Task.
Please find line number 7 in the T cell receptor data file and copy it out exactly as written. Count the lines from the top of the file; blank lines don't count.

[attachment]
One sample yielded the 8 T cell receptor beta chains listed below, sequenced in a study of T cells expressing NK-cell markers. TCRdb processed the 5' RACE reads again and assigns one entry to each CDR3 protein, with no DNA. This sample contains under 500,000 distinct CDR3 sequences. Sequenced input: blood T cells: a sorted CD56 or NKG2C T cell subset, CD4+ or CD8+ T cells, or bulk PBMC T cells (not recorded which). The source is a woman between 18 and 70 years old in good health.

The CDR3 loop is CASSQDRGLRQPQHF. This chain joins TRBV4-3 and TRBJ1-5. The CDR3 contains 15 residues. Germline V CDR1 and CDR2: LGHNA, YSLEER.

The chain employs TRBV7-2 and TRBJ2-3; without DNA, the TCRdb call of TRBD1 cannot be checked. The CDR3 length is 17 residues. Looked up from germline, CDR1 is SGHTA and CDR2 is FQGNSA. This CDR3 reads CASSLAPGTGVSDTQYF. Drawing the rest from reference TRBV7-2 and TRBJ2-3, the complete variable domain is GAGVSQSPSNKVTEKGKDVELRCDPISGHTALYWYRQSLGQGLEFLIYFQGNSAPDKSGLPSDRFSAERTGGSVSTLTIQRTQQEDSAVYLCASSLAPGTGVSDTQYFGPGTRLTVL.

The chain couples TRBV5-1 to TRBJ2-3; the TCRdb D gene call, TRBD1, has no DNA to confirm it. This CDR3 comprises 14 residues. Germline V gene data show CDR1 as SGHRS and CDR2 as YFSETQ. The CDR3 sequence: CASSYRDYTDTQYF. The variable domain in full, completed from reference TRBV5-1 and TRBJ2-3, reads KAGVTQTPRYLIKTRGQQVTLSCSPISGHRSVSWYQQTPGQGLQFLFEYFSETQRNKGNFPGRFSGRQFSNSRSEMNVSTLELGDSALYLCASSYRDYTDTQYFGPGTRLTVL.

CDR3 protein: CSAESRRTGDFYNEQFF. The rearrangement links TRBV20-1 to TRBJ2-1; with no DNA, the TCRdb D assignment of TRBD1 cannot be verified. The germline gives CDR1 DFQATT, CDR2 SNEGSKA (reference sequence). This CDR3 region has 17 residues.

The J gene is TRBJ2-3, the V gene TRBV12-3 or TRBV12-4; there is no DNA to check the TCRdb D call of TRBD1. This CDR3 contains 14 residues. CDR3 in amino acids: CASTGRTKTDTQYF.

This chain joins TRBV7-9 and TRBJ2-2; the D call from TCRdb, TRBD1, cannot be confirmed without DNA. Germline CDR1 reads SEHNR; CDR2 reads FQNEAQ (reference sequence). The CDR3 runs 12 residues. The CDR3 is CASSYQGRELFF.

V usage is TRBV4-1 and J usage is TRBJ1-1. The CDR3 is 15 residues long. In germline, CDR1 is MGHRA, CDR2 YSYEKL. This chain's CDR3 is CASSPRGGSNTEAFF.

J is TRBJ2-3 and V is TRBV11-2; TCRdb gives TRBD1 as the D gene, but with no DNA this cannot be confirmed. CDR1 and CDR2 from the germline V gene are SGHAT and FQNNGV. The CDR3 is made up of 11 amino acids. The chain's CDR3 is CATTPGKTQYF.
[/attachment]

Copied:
This chain joins TRBV7-9 and TRBJ2-2; the D call from TCRdb, TRBD1, cannot be confirmed without DNA. Germline CDR1 reads SEHNR; CDR2 reads FQNEAQ (reference sequence). The CDR3 runs 12 residues. The CDR3 is CASSYQGRELFF.